Throughout East Africa, presidents are using a variety of controversial methods to overstay term limits and remain in power. Uganda might be the next to follow suit as its leader bumps up against its constitution’s upper age limit for holding office.
KAMPALA, UGANDA — Last week, violence erupted in Goma, the capital of the North Kivu province in eastern Democratic Republic of Congo, as protestors took to the streets again demanding that President Joseph Kabila step down. Four civilians and one police officer were killed.
The long-time leader of DRC was supposed to leave office in December 2016. His administration has been accused of manufacturing reasons to delay new elections.
Throughout East Africa, leaders are using a variety of tactics to over stay constitutionally-mandated term limits.
In a 2015 referendum, Rwandan voters allowed President Paul Kagame, who has been in power for more than 17 years, to outstay the constitutionally mandated two-term limit. He won re-election in August 2017 with 99 percent of the vote.
In Burundi, President Pierre Nkurunziza won his country’s presidential election in 2015 and began his third term despite the country’s two-term limit, causing violent protests in the capital city, Bujumbura.
Now, Uganda is joining the list of East African countries proposing controversial constitutional reforms that favor long-standing incumbents. The debate over whether to increase the age limit for Uganda’s president has spurred tensions, and even a fist fight in parliament.
Throughout Uganda, citizens say the proposal to remove the presidential age limit, currently set at 75, undermines democracy. The move would allow 73-year-old President Yoweri Museveni to contest the next general election in 2021.
According to a survey by Afrobarometer, a pan-African survey project, 75 percent of Ugandans agree that a presidential age limit should not be raised.
Raphael Magyezi, a member of the Ugandan Parliament introduced a bill that would remove the presidential age limit so that anyone above age 75 can be eligible to run for president in Uganda, a move that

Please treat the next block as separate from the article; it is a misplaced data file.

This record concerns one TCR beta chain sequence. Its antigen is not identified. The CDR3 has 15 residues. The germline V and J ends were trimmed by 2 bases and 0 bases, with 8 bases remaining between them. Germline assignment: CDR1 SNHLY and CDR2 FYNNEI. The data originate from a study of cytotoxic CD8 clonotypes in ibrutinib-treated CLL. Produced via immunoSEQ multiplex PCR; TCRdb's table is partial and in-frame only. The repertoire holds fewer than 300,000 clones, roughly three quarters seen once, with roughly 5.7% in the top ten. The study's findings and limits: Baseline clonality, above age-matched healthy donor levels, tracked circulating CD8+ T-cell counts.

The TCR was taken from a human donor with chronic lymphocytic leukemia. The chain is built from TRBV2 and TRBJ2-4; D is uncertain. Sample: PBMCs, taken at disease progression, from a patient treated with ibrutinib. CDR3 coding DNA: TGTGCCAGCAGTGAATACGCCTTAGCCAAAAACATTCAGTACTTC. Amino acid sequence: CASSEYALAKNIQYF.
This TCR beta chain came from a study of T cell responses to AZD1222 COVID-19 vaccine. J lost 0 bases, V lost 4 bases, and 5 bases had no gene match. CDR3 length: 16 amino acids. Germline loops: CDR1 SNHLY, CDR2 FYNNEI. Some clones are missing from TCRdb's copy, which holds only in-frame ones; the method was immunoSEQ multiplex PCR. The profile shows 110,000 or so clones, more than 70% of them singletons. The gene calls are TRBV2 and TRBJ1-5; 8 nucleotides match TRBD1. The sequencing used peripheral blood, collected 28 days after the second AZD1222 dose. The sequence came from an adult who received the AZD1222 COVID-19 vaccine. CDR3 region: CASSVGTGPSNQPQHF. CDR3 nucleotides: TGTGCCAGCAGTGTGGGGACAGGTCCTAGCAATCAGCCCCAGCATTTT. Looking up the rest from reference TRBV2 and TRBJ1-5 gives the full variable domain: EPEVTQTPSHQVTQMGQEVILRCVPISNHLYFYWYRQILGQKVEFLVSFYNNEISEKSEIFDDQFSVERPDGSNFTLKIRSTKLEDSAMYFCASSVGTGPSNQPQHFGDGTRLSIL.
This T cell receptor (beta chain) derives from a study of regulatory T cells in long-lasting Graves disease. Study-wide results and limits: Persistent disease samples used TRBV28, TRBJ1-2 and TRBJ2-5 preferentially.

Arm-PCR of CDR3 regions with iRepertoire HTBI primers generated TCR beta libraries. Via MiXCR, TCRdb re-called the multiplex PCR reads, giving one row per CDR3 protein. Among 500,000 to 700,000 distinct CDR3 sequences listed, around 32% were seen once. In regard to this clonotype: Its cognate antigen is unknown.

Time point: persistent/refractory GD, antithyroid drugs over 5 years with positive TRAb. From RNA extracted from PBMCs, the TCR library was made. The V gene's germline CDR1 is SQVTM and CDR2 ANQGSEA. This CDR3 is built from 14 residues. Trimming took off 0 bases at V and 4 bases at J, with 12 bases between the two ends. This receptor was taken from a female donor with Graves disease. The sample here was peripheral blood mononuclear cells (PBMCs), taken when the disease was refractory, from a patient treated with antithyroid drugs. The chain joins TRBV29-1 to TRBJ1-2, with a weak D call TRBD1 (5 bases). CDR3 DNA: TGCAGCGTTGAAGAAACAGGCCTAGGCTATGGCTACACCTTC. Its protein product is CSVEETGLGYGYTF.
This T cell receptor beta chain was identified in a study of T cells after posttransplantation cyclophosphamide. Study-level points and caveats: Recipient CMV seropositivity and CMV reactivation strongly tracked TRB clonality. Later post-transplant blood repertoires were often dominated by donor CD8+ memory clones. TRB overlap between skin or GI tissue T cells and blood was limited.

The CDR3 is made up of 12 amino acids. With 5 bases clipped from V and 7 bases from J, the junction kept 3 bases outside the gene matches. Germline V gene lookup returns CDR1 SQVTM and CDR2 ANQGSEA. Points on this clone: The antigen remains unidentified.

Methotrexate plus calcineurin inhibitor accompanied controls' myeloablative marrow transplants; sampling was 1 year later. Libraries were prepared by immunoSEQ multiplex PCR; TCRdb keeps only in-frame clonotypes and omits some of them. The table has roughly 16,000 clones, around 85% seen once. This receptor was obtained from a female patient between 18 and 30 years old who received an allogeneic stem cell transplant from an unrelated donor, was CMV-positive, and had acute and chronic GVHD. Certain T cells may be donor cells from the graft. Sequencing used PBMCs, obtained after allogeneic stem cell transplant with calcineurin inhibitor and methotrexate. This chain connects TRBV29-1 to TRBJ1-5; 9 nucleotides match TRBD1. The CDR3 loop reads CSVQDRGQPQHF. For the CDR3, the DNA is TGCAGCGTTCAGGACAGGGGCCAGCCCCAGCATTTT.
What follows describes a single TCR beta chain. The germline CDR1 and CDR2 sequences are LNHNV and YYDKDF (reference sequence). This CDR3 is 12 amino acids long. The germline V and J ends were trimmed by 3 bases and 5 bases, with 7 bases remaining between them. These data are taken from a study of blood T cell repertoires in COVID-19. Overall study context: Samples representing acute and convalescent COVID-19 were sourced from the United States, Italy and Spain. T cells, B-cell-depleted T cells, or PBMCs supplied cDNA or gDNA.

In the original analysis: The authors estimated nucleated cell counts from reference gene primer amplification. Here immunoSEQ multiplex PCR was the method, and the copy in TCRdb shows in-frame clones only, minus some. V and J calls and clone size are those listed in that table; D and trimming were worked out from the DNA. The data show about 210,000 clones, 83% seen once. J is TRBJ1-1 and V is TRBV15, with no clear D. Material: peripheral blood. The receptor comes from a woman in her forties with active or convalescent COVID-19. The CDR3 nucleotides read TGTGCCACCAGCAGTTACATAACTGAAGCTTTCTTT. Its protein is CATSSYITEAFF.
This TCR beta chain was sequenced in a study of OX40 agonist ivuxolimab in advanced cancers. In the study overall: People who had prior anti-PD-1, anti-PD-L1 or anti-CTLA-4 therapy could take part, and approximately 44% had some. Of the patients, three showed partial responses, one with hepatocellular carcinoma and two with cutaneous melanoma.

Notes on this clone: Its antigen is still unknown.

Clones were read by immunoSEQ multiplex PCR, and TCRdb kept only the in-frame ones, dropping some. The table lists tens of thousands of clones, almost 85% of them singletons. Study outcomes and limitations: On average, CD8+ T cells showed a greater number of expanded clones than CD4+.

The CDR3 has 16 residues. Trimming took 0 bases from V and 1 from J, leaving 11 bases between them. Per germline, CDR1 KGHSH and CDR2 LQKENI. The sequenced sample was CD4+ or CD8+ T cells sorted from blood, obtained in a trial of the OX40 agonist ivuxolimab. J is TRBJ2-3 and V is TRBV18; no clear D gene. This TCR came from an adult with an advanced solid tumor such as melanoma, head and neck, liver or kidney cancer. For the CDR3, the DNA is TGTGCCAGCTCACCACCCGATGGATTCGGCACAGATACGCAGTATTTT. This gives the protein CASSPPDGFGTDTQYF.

Museveni, who leads the National Resistance Movement party, commonly referred to as NRM, has been in power for 31 years. The NRM also dominates Uganda’s Parliament, with 293 of 445 members belonging to his party.
According to the Uganda Electoral Commission, there are 28 active opposition parties here. Opposition parties have legally existed in Uganda since 2005, but their ability to campaign effectively during general elections has been crippled by funding shortages, a lack of access to state-owned media and the harassment of party leaders by the members of the majority party.
As Uganda’s Committee on Legal and Parliamentary Affairs reviews the bill, members of parliament were granted a recess period to consult with their constituents on the proposed bill. After consultations, the bill will be read in parliament for the second time, and members of parliament will present the arguments of the electorate. Dates have not yet been set for the second reading or the final vote.
Global Press Journal senior reporter Apophia Agiresaasi spoke to Ladislaus Kiiza Rwakafuuzi, a constitutional expert and human rights lawyer in Uganda, about the implications of such constitutional amendments in the East African region.
GPJ: Throughout East Africa, countries are amending laws and constitutions to allow incumbents to stay in power. As a legal expert, what do you make of these changes?
LKR: It means the states are very fragile and unpredictable, that several decades after independence, the states are still weak. Institutions of state, such as parliament, the judiciary and civil service are weak. If they were stronger, the states would not be managed by the whims of people in power. Generally, in the whole region, all states are weak.
GPJ: What do these amendments tell us about the future of politics in the region?
LKR: It’s a very bad precedent that is taking us several steps backwards. As states, we have had constitutions limiting the power of the presidents through term and age limits. But now, in Rwanda [for example], it is like a life-[long] presidency because Kagame now has  more guaranteed years as president, yet he has already ruled for 17 years.
In Uganda, the president will die in office if the constitution is amended to remove age limits.
In Tanzania, there is a debate to increase presidential terms from five to seven years. All of these are steps taken by the elite in various states to suppress the need for accountability.
GPJ: How might these amendments impact Uganda’s development?
LKR: The implications go to the economy. You can see there is overwhelming evidence that there is oil in Uganda, but after 10 years, [extraction has not taken place]. It could be because investors are not sure of the political environment. The country is in economic doldrums.
GPJ: What actions can Ugandans take to challenge the amendment if they don’t think the age limit should be raised?
LKR: They don’t have a lot of options because it requires a lot of courage. There is a lot at stake because those who support the amendments are rewarded with jobs and opportunities. Disagreeing with these amendments is like being a martyr. You miss out on goodies and freedom. The few who are relentless in pursuing the rule of law will make it. After all, change has never been brought by the majority. It is usually the few who bring change.